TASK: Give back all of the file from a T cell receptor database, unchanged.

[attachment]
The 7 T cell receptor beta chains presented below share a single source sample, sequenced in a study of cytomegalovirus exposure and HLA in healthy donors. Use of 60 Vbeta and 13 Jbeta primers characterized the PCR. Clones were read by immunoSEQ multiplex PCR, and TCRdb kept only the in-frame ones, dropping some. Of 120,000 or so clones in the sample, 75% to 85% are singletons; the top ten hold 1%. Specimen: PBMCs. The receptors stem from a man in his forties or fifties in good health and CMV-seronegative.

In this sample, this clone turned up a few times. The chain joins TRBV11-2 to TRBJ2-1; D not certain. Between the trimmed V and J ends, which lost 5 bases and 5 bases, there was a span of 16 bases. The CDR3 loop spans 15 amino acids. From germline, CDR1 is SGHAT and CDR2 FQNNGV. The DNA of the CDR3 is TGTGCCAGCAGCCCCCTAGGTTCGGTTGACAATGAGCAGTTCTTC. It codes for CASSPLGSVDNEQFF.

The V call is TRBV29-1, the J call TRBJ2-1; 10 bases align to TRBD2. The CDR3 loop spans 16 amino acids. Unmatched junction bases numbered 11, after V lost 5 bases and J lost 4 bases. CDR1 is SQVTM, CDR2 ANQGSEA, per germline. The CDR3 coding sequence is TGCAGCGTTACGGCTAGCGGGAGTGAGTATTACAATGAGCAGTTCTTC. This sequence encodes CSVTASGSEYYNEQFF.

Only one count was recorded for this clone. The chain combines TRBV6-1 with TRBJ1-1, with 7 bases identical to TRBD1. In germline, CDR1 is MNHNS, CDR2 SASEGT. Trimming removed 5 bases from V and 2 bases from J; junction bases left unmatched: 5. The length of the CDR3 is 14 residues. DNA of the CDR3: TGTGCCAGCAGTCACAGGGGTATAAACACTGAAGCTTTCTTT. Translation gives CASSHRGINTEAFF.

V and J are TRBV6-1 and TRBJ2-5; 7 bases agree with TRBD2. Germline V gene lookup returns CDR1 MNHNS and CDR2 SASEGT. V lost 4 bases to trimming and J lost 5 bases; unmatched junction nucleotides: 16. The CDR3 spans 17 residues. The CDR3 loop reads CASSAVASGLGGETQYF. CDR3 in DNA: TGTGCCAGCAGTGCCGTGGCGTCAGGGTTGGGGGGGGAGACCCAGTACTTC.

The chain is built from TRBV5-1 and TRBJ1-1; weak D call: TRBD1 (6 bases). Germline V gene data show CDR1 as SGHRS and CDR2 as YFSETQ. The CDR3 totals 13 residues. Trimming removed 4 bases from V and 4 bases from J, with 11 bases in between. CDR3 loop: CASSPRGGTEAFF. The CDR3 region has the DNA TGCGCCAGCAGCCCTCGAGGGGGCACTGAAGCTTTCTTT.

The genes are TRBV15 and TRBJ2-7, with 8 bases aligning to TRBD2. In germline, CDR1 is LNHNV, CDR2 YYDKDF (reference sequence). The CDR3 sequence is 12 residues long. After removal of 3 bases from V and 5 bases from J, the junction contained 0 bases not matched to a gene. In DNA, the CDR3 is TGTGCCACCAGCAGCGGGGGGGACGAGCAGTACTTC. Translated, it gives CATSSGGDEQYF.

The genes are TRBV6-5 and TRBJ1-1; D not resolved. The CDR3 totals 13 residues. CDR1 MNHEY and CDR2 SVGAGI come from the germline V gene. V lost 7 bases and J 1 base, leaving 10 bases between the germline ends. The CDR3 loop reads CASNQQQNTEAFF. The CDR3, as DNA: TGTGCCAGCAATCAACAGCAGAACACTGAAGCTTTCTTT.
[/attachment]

The 7 T cell receptor beta chains presented below share a single source sample, sequenced in a study of cytomegalovirus exposure and HLA in healthy donors. Use of 60 Vbeta and 13 Jbeta primers characterized the PCR. Clones were read by immunoSEQ multiplex PCR, and TCRdb kept only the in-frame ones, dropping some. Of 120,000 or so clones in the sample, 75% to 85% are singletons; the top ten hold 1%. Specimen: PBMCs. The receptors stem from a man in his forties or fifties in good health and CMV-seronegative.

In this sample, this clone turned up a few times. The chain joins TRBV11-2 to TRBJ2-1; D not certain. Between the trimmed V and J ends, which lost 5 bases and 5 bases, there was a span of 16 bases. The CDR3 loop spans 15 amino acids. From germline, CDR1 is SGHAT and CDR2 FQNNGV. The DNA of the CDR3 is TGTGCCAGCAGCCCCCTAGGTTCGGTTGACAATGAGCAGTTCTTC. It codes for CASSPLGSVDNEQFF.

The V call is TRBV29-1, the J call TRBJ2-1; 10 bases align to TRBD2. The CDR3 loop spans 16 amino acids. Unmatched junction bases numbered 11, after V lost 5 bases and J lost 4 bases. CDR1 is SQVTM, CDR2 ANQGSEA, per germline. The CDR3 coding sequence is TGCAGCGTTACGGCTAGCGGGAGTGAGTATTACAATGAGCAGTTCTTC. This sequence encodes CSVTASGSEYYNEQFF.

Only one count was recorded for this clone. The chain combines TRBV6-1 with TRBJ1-1, with 7 bases identical to TRBD1. In germline, CDR1 is MNHNS, CDR2 SASEGT. Trimming removed 5 bases from V and 2 bases from J; junction bases left unmatched: 5. The length of the CDR3 is 14 residues. DNA of the CDR3: TGTGCCAGCAGTCACAGGGGTATAAACACTGAAGCTTTCTTT. Translation gives CASSHRGINTEAFF.

V and J are TRBV6-1 and TRBJ2-5; 7 bases agree with TRBD2. Germline V gene lookup returns CDR1 MNHNS and CDR2 SASEGT. V lost 4 bases to trimming and J lost 5 bases; unmatched junction nucleotides: 16. The CDR3 spans 17 residues. The CDR3 loop reads CASSAVASGLGGETQYF. CDR3 in DNA: TGTGCCAGCAGTGCCGTGGCGTCAGGGTTGGGGGGGGAGACCCAGTACTTC.

The chain is built from TRBV5-1 and TRBJ1-1; weak D call: TRBD1 (6 bases). Germline V gene data show CDR1 as SGHRS and CDR2 as YFSETQ. The CDR3 totals 13 residues. Trimming removed 4 bases from V and 4 bases from J, with 11 bases in between. CDR3 loop: CASSPRGGTEAFF. The CDR3 region has the DNA TGCGCCAGCAGCCCTCGAGGGGGCACTGAAGCTTTCTTT.

The genes are TRBV15 and TRBJ2-7, with 8 bases aligning to TRBD2. In germline, CDR1 is LNHNV, CDR2 YYDKDF (reference sequence). The CDR3 sequence is 12 residues long. After removal of 3 bases from V and 5 bases from J, the junction contained 0 bases not matched to a gene. In DNA, the CDR3 is TGTGCCACCAGCAGCGGGGGGGACGAGCAGTACTTC. Translated, it gives CATSSGGDEQYF.

The genes are TRBV6-5 and TRBJ1-1; D not resolved. The CDR3 totals 13 residues. CDR1 MNHEY and CDR2 SVGAGI come from the germline V gene. V lost 7 bases and J 1 base, leaving 10 bases between the germline ends. The CDR3 loop reads CASNQQQNTEAFF. The CDR3, as DNA: TGTGCCAGCAATCAACAGCAGAACACTGAAGCTTTCTTT.